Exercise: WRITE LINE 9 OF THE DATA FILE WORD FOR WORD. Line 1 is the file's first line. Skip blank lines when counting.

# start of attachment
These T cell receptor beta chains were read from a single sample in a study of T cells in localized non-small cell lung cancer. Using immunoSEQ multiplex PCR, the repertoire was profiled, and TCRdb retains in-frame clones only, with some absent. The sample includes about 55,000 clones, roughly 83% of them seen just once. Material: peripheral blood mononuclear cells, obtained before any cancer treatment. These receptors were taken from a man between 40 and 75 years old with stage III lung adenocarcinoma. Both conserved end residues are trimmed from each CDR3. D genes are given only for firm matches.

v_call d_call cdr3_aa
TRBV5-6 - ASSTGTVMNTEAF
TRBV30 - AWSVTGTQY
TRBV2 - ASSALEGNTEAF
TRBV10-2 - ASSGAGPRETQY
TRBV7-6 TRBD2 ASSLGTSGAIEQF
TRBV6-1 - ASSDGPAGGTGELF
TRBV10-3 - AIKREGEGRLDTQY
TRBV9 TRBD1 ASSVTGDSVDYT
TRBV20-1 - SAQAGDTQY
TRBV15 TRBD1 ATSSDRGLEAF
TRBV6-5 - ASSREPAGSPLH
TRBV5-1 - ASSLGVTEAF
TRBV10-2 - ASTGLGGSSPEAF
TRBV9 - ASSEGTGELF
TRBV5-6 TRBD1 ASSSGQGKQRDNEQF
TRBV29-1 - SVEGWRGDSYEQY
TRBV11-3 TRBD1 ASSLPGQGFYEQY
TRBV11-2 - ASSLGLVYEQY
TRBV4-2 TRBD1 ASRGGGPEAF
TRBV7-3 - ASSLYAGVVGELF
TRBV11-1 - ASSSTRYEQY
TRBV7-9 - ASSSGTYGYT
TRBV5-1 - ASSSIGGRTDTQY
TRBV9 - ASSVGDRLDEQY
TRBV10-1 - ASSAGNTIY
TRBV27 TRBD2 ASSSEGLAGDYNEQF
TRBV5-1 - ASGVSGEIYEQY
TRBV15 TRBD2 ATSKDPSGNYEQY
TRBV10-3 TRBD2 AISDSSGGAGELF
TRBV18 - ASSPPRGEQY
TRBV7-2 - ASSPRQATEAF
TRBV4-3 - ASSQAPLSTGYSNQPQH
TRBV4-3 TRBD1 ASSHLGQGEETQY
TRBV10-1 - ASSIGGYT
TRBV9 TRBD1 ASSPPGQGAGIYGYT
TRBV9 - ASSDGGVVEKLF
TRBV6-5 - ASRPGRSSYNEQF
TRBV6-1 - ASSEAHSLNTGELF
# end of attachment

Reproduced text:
TRBV10-3 - AIKREGEGRLDTQY